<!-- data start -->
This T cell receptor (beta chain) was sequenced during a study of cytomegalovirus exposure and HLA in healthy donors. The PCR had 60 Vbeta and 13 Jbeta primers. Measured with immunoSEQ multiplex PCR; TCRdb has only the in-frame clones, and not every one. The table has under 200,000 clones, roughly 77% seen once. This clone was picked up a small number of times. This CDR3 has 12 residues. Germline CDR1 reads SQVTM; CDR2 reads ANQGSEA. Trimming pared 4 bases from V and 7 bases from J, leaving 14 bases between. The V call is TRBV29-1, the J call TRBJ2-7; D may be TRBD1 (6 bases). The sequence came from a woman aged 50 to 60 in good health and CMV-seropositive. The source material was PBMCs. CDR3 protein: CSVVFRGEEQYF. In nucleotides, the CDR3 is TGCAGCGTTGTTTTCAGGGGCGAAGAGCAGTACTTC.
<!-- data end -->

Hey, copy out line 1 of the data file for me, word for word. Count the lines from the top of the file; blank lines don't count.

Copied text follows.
This T cell receptor (beta chain) was sequenced during a study of cytomegalovirus exposure and HLA in healthy donors. The PCR had 60 Vbeta and 13 Jbeta primers. Measured with immunoSEQ multiplex PCR; TCRdb has only the in-frame clones, and not every one. The table has under 200,000 clones, roughly 77% seen once. This clone was picked up a small number of times. This CDR3 has 12 residues. Germline CDR1 reads SQVTM; CDR2 reads ANQGSEA. Trimming pared 4 bases from V and 7 bases from J, leaving 14 bases between. The V call is TRBV29-1, the J call TRBJ2-7; D may be TRBD1 (6 bases). The sequence came from a woman aged 50 to 60 in good health and CMV-seropositive. The source material was PBMCs. CDR3 protein: CSVVFRGEEQYF. In nucleotides, the CDR3 is TGCAGCGTTGTTTTCAGGGGCGAAGAGCAGTACTTC.